Thursday, June 07, 2007

Observations on the Avandia hearings

I just got a chance to view a portion of the Avandia hearings. A video of the hearing along with transcripts of opening statements can be accessed here. I would urge anyone who’s interested in this debate to view the hearing and the transcripts in the original before accepting what I or any other blogger has to say about it.

One of the panel members mentioned that Dr. Scott Gottlieb’s Wall Street Journal piece is now on line (in full text) at the American Enterprise Institute web site. He writes:

NEJM said it rushed to post the study on the Web because of its medical importance, but the FDA, which would need to act on any safety issues, wasn't even given a heads up about the study's publication or its findings. Rep. Henry Waxman (D., Calif.), however, seems to have known in advance that it was coming because he issued a substantive press release immediately after the study was posted online. He was even ready with the date and location of oversight hearings aimed at probing the FDA's "handling" of the drug safety issues.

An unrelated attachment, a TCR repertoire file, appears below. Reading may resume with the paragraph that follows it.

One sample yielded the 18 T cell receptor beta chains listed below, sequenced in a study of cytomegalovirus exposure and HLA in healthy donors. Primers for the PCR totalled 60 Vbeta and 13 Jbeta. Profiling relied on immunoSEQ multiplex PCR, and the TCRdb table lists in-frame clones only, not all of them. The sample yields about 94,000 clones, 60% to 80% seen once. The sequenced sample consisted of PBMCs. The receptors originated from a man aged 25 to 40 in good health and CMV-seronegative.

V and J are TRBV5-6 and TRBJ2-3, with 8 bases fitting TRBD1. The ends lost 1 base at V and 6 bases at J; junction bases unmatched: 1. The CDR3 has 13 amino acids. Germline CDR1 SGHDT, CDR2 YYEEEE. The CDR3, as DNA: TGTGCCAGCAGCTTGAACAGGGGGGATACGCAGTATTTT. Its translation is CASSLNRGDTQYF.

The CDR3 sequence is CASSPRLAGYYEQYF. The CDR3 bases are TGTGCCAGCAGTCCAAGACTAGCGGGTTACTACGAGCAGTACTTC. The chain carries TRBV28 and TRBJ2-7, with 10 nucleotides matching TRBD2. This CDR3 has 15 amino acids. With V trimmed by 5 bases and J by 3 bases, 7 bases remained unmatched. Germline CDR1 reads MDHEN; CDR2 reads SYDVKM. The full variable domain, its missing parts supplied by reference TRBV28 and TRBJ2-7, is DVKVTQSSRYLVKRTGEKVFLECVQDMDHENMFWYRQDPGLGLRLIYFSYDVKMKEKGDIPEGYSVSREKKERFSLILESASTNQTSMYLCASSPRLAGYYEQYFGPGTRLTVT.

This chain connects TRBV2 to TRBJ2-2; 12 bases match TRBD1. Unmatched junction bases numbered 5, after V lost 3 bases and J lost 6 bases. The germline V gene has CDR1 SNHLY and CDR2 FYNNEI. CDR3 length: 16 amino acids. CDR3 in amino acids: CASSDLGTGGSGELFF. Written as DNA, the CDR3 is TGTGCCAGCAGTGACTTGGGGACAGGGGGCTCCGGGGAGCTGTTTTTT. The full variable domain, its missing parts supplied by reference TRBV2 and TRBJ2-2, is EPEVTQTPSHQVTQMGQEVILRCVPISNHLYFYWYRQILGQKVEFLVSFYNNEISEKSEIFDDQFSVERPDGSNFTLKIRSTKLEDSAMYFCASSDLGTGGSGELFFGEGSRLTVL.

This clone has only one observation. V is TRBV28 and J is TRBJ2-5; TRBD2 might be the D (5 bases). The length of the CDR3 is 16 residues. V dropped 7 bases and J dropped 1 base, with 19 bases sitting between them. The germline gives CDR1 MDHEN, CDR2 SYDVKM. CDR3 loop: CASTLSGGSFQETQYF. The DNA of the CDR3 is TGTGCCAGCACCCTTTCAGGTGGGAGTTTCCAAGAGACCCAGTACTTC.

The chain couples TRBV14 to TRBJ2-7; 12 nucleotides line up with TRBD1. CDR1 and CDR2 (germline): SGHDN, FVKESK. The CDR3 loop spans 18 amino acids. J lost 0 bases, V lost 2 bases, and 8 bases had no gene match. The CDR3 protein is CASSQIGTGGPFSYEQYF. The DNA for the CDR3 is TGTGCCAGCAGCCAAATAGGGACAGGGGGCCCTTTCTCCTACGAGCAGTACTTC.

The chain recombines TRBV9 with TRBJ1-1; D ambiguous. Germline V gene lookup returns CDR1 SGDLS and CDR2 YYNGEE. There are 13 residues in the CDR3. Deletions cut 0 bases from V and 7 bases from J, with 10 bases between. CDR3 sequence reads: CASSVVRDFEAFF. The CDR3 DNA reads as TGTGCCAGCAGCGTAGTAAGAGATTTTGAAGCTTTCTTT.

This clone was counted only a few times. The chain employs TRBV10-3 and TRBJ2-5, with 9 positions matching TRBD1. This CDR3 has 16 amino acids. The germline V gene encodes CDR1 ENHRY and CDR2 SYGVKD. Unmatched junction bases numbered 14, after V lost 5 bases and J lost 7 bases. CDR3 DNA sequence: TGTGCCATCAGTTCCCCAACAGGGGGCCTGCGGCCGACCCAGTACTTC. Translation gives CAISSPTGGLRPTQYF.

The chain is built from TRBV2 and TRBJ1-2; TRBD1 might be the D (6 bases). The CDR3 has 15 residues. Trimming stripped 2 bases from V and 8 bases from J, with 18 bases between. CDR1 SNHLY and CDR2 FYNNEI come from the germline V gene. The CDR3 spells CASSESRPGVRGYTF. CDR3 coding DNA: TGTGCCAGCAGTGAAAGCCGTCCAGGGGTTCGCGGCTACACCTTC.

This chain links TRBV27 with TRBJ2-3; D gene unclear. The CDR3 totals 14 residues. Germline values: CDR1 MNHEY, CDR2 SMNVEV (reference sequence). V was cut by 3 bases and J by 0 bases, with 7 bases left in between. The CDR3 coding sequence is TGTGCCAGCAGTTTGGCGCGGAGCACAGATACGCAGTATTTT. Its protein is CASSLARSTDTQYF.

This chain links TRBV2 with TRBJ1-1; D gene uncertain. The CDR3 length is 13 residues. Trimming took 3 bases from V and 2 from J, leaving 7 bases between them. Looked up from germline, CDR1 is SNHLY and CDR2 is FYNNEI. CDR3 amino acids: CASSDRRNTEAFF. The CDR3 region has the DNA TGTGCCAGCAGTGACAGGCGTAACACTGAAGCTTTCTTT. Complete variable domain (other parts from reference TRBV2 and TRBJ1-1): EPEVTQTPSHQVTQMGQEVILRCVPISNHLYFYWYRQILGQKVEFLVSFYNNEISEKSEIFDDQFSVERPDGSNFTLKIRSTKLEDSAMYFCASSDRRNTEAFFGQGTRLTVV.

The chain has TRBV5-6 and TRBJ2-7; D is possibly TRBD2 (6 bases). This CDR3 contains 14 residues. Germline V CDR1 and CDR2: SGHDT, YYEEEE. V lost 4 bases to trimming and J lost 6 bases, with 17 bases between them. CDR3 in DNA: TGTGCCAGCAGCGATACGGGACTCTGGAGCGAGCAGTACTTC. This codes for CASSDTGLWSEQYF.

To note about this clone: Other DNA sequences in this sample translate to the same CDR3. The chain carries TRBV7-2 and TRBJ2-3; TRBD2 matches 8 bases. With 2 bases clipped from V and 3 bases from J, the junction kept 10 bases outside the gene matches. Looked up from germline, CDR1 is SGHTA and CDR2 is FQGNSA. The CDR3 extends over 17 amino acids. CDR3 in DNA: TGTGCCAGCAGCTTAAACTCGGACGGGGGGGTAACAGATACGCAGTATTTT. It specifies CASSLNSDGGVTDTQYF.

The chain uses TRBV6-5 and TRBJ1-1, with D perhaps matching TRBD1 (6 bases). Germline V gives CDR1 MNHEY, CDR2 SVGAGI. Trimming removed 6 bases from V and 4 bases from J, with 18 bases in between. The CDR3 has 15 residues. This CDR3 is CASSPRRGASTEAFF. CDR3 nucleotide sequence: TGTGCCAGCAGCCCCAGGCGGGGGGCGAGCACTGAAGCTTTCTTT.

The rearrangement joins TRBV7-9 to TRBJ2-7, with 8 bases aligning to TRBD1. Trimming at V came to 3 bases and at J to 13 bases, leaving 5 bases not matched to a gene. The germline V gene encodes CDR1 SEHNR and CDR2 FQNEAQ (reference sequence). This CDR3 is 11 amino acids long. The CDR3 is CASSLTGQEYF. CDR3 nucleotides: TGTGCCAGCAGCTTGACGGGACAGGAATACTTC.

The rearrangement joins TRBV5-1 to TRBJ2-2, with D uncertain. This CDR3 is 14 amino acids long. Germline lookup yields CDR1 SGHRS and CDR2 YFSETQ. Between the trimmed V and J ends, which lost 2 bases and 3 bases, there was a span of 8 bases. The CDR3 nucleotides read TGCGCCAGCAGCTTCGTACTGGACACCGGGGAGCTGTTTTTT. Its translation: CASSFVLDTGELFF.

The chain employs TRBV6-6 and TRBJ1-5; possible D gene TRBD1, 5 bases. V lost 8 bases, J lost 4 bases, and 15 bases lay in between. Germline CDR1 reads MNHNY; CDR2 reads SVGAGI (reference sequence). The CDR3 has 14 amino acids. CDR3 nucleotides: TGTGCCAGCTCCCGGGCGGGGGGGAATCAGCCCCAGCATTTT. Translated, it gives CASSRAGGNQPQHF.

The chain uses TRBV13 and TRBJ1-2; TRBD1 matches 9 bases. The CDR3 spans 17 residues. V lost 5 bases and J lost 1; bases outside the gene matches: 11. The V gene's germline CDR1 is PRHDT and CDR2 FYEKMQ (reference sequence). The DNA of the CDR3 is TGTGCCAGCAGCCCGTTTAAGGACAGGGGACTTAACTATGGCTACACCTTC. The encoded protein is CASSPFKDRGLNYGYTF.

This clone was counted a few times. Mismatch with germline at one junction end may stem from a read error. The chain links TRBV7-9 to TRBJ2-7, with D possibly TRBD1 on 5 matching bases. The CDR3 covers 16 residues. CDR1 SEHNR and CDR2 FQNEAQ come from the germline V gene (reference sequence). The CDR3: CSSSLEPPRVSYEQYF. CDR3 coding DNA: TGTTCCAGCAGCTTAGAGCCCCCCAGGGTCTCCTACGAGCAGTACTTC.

Under questioning from Congressman Waxman Dr. Nissen (author of the NEJM meta-analysis) confirmed that he had informed congress about the meta-analysis. Dr. Nissen was questioned extensively by multiple members of the committee. When asked repeatedly why he conferred with members of congress and did not notify the FDA he talked around the question with responses such as “I put people above politics”. The only reason he seemed able to give was that he wanted help in gathering data for his research.

Nissen indicated that he provided his preliminary analysis on Avandia to members of Congress in February. Why didn’t he go to the FDA? Because “that’s not how it’s done.” He also pointed out that they already had the data. True, but they didn’t have the results of the meta-analysis.

In his defense of not going to the FDA Nissen testified that the FDA already had much more data than he had access to. Well, if his purpose was to get missing data, again it begs the question, why didn’t he go to the FDA? Apparently because the FDA is not allowed to release that information. News to me, but perhaps so. But if the FDA had everything he had and more why not wait for them to release their analysis before submitting his meta-analysis to NEJM?

What bothers me more than anything is that a clinical investigator goes to politicians for help in researching for a scientific publication. I had to replay the video two or three times to be sure I heard correctly. Astounding. I’d say that fact should have been included in Dr. Nissen’s disclosure statement.

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